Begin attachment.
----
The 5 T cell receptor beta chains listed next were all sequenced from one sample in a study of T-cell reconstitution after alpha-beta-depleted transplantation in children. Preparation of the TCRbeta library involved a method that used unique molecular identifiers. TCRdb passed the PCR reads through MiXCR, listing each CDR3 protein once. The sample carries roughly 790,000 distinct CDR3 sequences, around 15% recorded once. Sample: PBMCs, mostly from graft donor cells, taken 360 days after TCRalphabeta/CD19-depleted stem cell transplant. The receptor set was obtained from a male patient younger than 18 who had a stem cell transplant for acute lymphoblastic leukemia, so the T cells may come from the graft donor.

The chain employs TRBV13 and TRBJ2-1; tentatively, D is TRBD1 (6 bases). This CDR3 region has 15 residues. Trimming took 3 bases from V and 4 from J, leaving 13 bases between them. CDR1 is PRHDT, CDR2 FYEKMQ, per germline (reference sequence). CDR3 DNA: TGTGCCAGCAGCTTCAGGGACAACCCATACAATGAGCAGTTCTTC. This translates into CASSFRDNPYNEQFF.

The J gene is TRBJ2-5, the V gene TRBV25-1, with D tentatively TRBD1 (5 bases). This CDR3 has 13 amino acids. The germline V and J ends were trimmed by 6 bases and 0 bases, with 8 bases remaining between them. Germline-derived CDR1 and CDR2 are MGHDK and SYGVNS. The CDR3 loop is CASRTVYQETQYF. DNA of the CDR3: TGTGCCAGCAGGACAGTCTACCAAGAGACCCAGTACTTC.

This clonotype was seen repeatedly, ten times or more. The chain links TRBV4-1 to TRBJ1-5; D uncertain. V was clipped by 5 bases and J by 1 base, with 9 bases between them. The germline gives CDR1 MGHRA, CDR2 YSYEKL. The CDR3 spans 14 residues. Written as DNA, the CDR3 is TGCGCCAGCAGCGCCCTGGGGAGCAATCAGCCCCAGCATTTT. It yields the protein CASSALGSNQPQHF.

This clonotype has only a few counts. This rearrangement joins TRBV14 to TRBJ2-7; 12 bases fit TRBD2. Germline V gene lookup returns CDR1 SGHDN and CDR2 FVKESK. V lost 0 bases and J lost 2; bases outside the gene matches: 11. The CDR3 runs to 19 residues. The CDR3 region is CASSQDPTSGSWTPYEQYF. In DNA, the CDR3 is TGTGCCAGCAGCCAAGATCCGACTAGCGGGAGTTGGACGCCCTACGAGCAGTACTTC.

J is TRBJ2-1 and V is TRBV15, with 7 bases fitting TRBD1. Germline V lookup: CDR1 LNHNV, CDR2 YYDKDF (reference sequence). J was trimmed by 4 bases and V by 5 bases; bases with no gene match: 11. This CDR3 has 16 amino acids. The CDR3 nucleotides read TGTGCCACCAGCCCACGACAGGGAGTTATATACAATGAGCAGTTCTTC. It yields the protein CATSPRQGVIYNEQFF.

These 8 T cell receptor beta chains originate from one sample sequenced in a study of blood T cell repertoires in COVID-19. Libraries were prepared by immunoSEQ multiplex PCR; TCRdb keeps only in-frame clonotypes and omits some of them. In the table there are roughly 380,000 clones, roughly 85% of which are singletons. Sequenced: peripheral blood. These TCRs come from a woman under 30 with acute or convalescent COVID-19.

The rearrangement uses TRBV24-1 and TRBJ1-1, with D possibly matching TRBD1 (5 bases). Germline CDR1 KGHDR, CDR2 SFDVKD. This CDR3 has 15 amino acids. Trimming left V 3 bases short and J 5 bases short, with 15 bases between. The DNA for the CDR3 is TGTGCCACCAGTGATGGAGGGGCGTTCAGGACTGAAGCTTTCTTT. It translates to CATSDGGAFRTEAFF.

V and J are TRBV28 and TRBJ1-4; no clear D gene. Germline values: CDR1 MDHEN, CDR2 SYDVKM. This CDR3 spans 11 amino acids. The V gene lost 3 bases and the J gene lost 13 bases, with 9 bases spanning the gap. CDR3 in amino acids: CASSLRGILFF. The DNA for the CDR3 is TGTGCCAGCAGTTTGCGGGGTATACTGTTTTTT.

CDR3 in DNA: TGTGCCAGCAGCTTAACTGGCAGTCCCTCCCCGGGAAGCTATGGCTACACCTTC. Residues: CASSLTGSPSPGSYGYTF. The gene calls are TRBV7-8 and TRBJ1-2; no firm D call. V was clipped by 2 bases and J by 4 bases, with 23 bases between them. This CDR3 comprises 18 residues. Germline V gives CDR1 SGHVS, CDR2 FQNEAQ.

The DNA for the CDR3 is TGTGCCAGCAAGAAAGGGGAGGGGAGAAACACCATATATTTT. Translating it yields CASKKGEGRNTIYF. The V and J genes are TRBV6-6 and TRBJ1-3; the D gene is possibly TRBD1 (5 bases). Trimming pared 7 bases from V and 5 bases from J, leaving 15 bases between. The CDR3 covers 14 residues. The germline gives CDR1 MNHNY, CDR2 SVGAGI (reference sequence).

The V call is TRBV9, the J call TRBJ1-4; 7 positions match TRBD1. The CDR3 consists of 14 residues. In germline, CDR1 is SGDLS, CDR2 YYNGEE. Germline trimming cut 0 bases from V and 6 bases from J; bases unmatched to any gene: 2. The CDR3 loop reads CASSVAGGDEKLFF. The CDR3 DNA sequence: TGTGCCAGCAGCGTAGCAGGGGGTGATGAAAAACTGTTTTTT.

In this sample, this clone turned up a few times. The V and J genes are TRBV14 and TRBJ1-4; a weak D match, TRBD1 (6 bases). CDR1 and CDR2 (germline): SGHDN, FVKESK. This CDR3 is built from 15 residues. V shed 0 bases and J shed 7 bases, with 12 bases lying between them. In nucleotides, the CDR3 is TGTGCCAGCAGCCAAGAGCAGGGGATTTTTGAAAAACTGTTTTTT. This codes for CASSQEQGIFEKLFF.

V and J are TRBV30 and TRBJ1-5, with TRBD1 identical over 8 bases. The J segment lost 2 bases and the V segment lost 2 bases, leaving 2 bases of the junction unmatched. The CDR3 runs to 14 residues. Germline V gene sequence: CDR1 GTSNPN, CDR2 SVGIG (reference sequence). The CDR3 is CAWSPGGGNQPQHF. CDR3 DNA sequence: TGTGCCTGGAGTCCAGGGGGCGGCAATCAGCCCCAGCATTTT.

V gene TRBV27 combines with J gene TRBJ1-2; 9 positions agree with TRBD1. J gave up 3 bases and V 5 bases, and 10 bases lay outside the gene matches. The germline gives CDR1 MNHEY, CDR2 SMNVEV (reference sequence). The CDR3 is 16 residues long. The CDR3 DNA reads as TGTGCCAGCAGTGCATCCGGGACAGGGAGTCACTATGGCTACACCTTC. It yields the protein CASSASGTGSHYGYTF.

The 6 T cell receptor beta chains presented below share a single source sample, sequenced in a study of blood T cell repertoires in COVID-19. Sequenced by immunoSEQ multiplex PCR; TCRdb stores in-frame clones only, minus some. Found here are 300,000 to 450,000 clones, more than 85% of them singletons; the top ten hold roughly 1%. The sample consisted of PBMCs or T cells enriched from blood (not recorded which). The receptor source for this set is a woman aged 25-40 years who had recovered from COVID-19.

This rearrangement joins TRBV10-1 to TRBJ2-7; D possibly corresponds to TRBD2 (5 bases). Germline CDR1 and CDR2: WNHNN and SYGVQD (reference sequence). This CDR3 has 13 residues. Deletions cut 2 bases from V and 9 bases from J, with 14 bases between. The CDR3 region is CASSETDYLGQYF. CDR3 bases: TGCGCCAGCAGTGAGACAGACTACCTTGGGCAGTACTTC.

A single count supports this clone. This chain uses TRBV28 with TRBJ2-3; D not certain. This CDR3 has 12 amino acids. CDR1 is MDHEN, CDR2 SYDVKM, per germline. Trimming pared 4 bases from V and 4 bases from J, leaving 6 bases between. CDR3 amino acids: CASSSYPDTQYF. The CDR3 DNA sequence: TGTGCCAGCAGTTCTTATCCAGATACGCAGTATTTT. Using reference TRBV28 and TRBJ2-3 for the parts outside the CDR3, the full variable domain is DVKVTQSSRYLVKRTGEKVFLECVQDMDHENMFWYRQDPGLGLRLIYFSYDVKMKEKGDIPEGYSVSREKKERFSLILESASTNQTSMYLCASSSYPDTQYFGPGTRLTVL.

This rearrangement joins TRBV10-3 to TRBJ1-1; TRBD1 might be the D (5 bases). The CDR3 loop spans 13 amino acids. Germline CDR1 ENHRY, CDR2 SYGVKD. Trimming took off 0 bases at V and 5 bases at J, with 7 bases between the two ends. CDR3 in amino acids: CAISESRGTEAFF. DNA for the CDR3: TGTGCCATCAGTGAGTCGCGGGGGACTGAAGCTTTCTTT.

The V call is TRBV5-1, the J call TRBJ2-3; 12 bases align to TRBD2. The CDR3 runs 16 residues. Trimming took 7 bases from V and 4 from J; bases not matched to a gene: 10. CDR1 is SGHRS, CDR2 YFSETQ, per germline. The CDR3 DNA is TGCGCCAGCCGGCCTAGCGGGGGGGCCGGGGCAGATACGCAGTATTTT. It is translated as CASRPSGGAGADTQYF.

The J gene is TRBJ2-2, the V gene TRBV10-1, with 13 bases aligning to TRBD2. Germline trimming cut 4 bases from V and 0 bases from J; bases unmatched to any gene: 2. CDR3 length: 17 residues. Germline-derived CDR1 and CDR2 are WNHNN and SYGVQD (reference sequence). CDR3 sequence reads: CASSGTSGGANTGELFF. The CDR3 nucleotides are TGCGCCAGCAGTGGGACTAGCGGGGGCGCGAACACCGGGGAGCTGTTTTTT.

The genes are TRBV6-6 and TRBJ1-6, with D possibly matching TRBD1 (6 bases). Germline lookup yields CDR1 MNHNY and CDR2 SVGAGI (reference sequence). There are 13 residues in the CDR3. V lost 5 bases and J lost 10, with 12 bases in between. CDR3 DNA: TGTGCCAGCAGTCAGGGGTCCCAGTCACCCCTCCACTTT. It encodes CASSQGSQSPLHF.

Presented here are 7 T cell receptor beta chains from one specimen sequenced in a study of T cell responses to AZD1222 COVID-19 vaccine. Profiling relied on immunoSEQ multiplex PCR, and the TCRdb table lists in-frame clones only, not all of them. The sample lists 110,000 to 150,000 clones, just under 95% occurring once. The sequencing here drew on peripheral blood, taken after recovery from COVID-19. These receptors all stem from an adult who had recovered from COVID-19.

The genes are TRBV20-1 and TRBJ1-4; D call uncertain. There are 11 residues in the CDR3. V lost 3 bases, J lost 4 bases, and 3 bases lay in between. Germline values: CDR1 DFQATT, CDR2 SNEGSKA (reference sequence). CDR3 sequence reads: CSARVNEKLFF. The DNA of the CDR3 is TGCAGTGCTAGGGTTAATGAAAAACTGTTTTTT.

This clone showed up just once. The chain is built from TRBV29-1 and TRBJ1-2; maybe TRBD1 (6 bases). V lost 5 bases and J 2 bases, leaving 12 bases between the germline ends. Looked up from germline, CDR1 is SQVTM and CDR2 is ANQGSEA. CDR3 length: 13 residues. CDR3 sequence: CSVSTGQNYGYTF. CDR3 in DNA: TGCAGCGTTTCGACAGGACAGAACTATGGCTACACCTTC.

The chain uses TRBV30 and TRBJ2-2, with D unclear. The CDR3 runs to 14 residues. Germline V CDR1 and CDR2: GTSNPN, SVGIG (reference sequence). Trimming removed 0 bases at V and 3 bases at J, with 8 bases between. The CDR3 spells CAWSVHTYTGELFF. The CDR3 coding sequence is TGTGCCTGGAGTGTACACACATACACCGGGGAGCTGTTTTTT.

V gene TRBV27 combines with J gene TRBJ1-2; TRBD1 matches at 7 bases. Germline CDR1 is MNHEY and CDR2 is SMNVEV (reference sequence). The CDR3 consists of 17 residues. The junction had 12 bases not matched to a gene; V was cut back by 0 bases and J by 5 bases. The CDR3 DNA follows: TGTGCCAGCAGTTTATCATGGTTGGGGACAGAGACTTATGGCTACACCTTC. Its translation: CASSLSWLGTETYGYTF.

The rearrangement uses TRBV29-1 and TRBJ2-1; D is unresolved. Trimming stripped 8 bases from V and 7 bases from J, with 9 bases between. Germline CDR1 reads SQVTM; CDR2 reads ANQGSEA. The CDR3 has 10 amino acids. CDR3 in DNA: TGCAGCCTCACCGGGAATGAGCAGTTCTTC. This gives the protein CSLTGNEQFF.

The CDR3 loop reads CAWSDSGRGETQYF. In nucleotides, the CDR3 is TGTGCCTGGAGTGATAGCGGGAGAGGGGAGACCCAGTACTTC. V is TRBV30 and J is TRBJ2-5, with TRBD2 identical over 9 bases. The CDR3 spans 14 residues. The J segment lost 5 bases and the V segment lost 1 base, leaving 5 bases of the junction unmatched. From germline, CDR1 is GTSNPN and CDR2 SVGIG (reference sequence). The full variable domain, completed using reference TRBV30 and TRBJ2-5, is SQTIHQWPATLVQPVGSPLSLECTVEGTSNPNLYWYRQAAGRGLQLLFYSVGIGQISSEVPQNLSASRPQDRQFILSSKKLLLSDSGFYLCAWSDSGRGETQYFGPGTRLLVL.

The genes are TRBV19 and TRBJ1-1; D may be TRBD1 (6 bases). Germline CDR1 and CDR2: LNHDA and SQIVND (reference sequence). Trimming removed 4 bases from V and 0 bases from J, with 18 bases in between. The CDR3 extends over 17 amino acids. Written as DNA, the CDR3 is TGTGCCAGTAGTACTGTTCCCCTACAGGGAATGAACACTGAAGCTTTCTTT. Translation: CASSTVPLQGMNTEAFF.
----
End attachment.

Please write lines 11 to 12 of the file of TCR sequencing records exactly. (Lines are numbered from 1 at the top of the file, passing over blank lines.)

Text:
The DNA for the CDR3 is TGTGCCAGCAAGAAAGGGGAGGGGAGAAACACCATATATTTT. Translating it yields CASKKGEGRNTIYF. The V and J genes are TRBV6-6 and TRBJ1-3; the D gene is possibly TRBD1 (5 bases). Trimming pared 7 bases from V and 5 bases from J, leaving 15 bases between. The CDR3 covers 14 residues. The germline gives CDR1 MNHNY, CDR2 SVGAGI (reference sequence).

The V call is TRBV9, the J call TRBJ1-4; 7 positions match TRBD1. The CDR3 consists of 14 residues. In germline, CDR1 is SGDLS, CDR2 YYNGEE. Germline trimming cut 0 bases from V and 6 bases from J; bases unmatched to any gene: 2. The CDR3 loop reads CASSVAGGDEKLFF. The CDR3 DNA sequence: TGTGCCAGCAGCGTAGCAGGGGGTGATGAAAAACTGTTTTTT.